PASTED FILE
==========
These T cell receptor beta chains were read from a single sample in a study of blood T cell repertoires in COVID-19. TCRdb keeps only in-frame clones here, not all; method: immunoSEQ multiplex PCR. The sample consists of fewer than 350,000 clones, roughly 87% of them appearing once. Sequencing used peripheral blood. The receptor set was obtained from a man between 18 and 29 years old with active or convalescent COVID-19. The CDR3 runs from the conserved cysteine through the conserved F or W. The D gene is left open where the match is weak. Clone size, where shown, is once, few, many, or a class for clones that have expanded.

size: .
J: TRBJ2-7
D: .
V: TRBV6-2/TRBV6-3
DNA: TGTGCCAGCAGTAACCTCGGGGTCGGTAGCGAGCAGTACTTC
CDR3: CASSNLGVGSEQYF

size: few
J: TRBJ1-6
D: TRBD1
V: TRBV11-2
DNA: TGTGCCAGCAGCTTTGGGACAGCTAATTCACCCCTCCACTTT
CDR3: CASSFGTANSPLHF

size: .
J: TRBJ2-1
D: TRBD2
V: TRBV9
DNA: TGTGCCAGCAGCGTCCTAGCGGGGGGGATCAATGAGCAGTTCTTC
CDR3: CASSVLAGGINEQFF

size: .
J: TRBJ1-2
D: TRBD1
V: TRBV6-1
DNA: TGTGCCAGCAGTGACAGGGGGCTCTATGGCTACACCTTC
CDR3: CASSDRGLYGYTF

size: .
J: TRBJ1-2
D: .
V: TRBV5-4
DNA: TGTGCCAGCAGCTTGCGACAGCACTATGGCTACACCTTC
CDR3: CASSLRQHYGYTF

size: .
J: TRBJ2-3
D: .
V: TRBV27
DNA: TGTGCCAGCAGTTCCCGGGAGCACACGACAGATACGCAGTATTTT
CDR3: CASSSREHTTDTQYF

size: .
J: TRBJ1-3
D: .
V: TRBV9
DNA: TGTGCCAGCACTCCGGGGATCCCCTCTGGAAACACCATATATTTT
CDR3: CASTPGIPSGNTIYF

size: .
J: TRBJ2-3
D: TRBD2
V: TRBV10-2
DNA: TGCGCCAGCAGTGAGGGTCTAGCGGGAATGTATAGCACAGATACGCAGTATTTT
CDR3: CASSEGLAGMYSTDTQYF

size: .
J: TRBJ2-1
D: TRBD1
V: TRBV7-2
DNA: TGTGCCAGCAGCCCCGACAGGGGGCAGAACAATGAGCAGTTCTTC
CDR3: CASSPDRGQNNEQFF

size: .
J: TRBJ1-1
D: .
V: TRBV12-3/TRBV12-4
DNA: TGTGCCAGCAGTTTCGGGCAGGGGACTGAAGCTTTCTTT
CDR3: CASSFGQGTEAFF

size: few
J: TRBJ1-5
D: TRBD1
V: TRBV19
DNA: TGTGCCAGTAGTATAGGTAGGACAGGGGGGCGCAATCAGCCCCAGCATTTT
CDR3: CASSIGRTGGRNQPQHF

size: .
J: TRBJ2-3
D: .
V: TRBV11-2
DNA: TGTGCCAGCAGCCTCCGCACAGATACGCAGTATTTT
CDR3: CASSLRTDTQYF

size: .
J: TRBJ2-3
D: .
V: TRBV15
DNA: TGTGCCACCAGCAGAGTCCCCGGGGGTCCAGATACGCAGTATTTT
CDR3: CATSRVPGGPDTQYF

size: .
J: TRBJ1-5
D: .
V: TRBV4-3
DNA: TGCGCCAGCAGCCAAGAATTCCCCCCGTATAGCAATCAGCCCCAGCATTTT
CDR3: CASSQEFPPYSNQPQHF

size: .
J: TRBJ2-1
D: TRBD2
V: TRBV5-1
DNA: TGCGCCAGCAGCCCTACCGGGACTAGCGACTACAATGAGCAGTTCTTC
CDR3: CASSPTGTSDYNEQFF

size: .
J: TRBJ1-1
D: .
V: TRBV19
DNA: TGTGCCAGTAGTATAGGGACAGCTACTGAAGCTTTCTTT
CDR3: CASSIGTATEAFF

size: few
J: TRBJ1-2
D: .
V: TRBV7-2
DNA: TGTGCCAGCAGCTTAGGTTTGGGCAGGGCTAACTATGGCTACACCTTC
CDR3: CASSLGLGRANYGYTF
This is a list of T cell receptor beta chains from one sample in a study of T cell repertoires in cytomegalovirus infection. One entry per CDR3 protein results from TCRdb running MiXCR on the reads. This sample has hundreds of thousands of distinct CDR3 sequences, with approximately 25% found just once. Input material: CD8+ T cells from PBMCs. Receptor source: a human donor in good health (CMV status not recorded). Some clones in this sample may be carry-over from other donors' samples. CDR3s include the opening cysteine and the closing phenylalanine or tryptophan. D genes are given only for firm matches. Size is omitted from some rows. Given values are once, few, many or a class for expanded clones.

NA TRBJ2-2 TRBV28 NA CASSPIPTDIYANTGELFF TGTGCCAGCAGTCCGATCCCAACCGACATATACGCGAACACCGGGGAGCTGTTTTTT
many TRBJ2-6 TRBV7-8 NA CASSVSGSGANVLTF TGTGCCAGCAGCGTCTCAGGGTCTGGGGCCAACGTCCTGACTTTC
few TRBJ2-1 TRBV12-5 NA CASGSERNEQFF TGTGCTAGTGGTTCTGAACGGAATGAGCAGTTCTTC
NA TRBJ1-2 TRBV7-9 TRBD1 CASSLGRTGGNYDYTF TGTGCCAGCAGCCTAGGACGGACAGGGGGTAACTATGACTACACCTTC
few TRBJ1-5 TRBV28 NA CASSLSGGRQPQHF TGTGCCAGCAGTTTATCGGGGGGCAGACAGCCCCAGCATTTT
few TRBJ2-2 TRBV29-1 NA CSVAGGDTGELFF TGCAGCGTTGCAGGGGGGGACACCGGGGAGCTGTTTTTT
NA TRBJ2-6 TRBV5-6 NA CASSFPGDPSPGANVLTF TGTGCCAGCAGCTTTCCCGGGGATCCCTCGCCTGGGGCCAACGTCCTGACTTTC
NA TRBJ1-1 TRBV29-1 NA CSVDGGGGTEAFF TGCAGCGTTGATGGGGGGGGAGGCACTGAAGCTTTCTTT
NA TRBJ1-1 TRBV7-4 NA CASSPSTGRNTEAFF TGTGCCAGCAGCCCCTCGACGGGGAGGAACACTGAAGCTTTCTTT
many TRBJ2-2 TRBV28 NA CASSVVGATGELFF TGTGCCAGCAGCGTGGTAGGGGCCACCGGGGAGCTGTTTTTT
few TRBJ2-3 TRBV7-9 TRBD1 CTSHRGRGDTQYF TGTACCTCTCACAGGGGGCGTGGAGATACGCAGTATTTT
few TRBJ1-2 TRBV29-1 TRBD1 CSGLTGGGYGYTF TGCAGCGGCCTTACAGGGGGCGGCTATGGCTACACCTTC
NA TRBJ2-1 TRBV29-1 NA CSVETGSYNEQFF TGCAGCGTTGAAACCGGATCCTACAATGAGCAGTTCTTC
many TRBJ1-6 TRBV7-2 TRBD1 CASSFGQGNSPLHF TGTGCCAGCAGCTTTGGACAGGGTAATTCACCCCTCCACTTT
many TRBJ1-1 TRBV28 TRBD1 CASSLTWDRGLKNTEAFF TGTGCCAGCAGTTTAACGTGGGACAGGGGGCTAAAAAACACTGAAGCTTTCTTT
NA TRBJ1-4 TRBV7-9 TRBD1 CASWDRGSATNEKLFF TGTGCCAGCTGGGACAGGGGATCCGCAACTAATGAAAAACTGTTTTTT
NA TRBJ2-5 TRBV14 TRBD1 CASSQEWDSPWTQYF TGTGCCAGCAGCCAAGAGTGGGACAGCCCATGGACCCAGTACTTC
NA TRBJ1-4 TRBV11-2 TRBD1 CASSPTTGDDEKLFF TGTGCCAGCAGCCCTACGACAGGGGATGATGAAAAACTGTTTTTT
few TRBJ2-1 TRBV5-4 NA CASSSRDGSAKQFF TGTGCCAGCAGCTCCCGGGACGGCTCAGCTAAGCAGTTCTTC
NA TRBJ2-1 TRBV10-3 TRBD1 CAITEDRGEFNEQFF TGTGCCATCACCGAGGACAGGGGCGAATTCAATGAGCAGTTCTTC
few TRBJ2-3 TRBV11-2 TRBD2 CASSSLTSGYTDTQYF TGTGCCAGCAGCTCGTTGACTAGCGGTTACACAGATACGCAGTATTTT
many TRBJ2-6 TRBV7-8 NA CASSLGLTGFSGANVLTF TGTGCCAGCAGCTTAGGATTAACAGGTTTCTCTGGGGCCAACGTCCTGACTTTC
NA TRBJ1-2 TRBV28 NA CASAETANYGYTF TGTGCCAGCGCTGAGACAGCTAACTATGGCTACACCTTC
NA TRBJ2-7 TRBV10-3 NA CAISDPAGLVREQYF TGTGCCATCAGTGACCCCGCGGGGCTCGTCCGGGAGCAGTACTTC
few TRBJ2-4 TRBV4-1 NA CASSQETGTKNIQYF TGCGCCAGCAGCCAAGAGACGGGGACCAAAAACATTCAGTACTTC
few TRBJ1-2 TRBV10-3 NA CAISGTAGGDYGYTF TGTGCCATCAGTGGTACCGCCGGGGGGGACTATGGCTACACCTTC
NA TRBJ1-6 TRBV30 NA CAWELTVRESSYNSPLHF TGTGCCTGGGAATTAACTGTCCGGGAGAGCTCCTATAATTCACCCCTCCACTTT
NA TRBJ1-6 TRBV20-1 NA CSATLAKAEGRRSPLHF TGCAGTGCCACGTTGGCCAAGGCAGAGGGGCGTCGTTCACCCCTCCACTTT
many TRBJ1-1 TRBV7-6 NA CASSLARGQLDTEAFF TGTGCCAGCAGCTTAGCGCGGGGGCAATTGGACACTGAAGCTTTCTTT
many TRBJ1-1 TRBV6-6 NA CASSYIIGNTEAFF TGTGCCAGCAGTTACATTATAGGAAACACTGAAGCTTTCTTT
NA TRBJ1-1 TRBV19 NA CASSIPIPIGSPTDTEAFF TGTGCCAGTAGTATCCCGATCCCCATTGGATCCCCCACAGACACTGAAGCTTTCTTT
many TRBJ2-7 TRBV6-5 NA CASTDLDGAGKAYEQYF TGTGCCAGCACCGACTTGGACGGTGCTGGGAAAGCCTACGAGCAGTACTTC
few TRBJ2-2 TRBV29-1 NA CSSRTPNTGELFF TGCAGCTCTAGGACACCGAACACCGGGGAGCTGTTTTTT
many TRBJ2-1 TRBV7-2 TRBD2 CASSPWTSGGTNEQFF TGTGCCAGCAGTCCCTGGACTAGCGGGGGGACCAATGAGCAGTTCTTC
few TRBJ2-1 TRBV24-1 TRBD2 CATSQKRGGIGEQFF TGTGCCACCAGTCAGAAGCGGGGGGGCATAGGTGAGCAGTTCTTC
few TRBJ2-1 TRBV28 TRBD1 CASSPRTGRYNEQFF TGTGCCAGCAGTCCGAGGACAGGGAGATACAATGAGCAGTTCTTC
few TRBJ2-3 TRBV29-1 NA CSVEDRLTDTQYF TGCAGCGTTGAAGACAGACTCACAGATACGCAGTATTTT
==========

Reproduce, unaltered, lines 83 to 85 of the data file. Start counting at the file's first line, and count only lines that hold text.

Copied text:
V: TRBV4-3
DNA: TGCGCCAGCAGCCAAGAATTCCCCCCGTATAGCAATCAGCCCCAGCATTTT
CDR3: CASSQEFPPYSNQPQHF